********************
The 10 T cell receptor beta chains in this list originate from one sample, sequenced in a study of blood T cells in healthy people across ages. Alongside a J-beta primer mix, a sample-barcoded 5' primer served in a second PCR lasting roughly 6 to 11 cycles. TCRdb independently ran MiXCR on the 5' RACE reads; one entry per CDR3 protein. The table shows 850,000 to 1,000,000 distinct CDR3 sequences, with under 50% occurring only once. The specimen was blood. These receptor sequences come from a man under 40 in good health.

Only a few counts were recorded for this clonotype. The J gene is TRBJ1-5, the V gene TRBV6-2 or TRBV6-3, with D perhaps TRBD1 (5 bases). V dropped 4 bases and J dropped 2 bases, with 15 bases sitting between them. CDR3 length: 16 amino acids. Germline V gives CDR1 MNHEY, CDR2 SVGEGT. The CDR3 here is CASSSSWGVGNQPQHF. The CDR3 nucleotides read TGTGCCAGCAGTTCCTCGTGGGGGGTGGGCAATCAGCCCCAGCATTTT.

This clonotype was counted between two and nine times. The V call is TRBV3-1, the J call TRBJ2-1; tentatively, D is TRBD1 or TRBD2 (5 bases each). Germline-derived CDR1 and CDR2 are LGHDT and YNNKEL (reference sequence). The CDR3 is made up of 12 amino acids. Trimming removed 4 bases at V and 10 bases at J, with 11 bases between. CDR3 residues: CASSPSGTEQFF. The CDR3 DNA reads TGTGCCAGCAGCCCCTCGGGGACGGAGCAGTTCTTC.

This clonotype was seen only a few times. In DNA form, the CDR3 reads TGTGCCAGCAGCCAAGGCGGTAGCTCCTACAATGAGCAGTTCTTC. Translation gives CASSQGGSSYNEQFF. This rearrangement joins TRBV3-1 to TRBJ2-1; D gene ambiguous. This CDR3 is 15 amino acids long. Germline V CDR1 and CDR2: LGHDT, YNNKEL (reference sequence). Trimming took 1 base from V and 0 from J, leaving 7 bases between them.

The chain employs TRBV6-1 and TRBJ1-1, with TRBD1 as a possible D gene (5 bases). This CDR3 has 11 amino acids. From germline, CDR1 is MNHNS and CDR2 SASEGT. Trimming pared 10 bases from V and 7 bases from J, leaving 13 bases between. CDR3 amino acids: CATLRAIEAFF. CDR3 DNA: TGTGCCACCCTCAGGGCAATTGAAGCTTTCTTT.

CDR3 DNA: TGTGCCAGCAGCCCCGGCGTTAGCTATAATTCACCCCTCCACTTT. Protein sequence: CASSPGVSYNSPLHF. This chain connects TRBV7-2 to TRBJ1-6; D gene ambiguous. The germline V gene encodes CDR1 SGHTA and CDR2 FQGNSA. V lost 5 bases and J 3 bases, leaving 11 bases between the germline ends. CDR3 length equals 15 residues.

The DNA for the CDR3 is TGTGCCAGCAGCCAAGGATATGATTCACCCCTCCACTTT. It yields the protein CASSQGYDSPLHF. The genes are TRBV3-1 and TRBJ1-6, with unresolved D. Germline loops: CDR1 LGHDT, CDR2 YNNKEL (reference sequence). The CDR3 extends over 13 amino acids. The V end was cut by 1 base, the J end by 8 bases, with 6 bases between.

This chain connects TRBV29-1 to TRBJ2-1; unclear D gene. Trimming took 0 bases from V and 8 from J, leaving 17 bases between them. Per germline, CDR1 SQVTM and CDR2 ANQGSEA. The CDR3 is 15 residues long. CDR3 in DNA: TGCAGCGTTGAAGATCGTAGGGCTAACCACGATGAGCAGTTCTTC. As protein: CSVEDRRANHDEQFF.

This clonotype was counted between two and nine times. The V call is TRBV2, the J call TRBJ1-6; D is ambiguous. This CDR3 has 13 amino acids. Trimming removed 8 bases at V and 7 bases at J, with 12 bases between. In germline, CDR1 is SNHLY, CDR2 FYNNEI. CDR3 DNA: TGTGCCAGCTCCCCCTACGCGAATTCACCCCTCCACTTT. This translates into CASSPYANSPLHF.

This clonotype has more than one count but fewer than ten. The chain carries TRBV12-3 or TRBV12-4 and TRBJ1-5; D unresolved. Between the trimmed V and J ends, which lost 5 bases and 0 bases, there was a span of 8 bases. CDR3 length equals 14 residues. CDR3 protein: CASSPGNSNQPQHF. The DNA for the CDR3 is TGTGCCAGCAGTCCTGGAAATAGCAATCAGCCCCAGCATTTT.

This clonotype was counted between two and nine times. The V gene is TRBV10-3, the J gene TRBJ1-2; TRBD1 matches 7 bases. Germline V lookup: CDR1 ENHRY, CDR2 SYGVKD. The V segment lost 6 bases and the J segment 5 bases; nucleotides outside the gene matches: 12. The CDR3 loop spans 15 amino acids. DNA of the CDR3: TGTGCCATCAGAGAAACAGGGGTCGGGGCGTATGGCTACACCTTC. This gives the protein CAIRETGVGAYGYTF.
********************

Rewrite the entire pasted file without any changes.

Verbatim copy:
The 10 T cell receptor beta chains in this list originate from one sample, sequenced in a study of blood T cells in healthy people across ages. Alongside a J-beta primer mix, a sample-barcoded 5' primer served in a second PCR lasting roughly 6 to 11 cycles. TCRdb independently ran MiXCR on the 5' RACE reads; one entry per CDR3 protein. The table shows 850,000 to 1,000,000 distinct CDR3 sequences, with under 50% occurring only once. The specimen was blood. These receptor sequences come from a man under 40 in good health.

Only a few counts were recorded for this clonotype. The J gene is TRBJ1-5, the V gene TRBV6-2 or TRBV6-3, with D perhaps TRBD1 (5 bases). V dropped 4 bases and J dropped 2 bases, with 15 bases sitting between them. CDR3 length: 16 amino acids. Germline V gives CDR1 MNHEY, CDR2 SVGEGT. The CDR3 here is CASSSSWGVGNQPQHF. The CDR3 nucleotides read TGTGCCAGCAGTTCCTCGTGGGGGGTGGGCAATCAGCCCCAGCATTTT.

This clonotype was counted between two and nine times. The V call is TRBV3-1, the J call TRBJ2-1; tentatively, D is TRBD1 or TRBD2 (5 bases each). Germline-derived CDR1 and CDR2 are LGHDT and YNNKEL (reference sequence). The CDR3 is made up of 12 amino acids. Trimming removed 4 bases at V and 10 bases at J, with 11 bases between. CDR3 residues: CASSPSGTEQFF. The CDR3 DNA reads TGTGCCAGCAGCCCCTCGGGGACGGAGCAGTTCTTC.

This clonotype was seen only a few times. In DNA form, the CDR3 reads TGTGCCAGCAGCCAAGGCGGTAGCTCCTACAATGAGCAGTTCTTC. Translation gives CASSQGGSSYNEQFF. This rearrangement joins TRBV3-1 to TRBJ2-1; D gene ambiguous. This CDR3 is 15 amino acids long. Germline V CDR1 and CDR2: LGHDT, YNNKEL (reference sequence). Trimming took 1 base from V and 0 from J, leaving 7 bases between them.

The chain employs TRBV6-1 and TRBJ1-1, with TRBD1 as a possible D gene (5 bases). This CDR3 has 11 amino acids. From germline, CDR1 is MNHNS and CDR2 SASEGT. Trimming pared 10 bases from V and 7 bases from J, leaving 13 bases between. CDR3 amino acids: CATLRAIEAFF. CDR3 DNA: TGTGCCACCCTCAGGGCAATTGAAGCTTTCTTT.

CDR3 DNA: TGTGCCAGCAGCCCCGGCGTTAGCTATAATTCACCCCTCCACTTT. Protein sequence: CASSPGVSYNSPLHF. This chain connects TRBV7-2 to TRBJ1-6; D gene ambiguous. The germline V gene encodes CDR1 SGHTA and CDR2 FQGNSA. V lost 5 bases and J 3 bases, leaving 11 bases between the germline ends. CDR3 length equals 15 residues.

The DNA for the CDR3 is TGTGCCAGCAGCCAAGGATATGATTCACCCCTCCACTTT. It yields the protein CASSQGYDSPLHF. The genes are TRBV3-1 and TRBJ1-6, with unresolved D. Germline loops: CDR1 LGHDT, CDR2 YNNKEL (reference sequence). The CDR3 extends over 13 amino acids. The V end was cut by 1 base, the J end by 8 bases, with 6 bases between.

This chain connects TRBV29-1 to TRBJ2-1; unclear D gene. Trimming took 0 bases from V and 8 from J, leaving 17 bases between them. Per germline, CDR1 SQVTM and CDR2 ANQGSEA. The CDR3 is 15 residues long. CDR3 in DNA: TGCAGCGTTGAAGATCGTAGGGCTAACCACGATGAGCAGTTCTTC. As protein: CSVEDRRANHDEQFF.

This clonotype was counted between two and nine times. The V call is TRBV2, the J call TRBJ1-6; D is ambiguous. This CDR3 has 13 amino acids. Trimming removed 8 bases at V and 7 bases at J, with 12 bases between. In germline, CDR1 is SNHLY, CDR2 FYNNEI. CDR3 DNA: TGTGCCAGCTCCCCCTACGCGAATTCACCCCTCCACTTT. This translates into CASSPYANSPLHF.

This clonotype has more than one count but fewer than ten. The chain carries TRBV12-3 or TRBV12-4 and TRBJ1-5; D unresolved. Between the trimmed V and J ends, which lost 5 bases and 0 bases, there was a span of 8 bases. CDR3 length equals 14 residues. CDR3 protein: CASSPGNSNQPQHF. The DNA for the CDR3 is TGTGCCAGCAGTCCTGGAAATAGCAATCAGCCCCAGCATTTT.

This clonotype was counted between two and nine times. The V gene is TRBV10-3, the J gene TRBJ1-2; TRBD1 matches 7 bases. Germline V lookup: CDR1 ENHRY, CDR2 SYGVKD. The V segment lost 6 bases and the J segment 5 bases; nucleotides outside the gene matches: 12. The CDR3 loop spans 15 amino acids. DNA of the CDR3: TGTGCCATCAGAGAAACAGGGGTCGGGGCGTATGGCTACACCTTC. This gives the protein CAIRETGVGAYGYTF.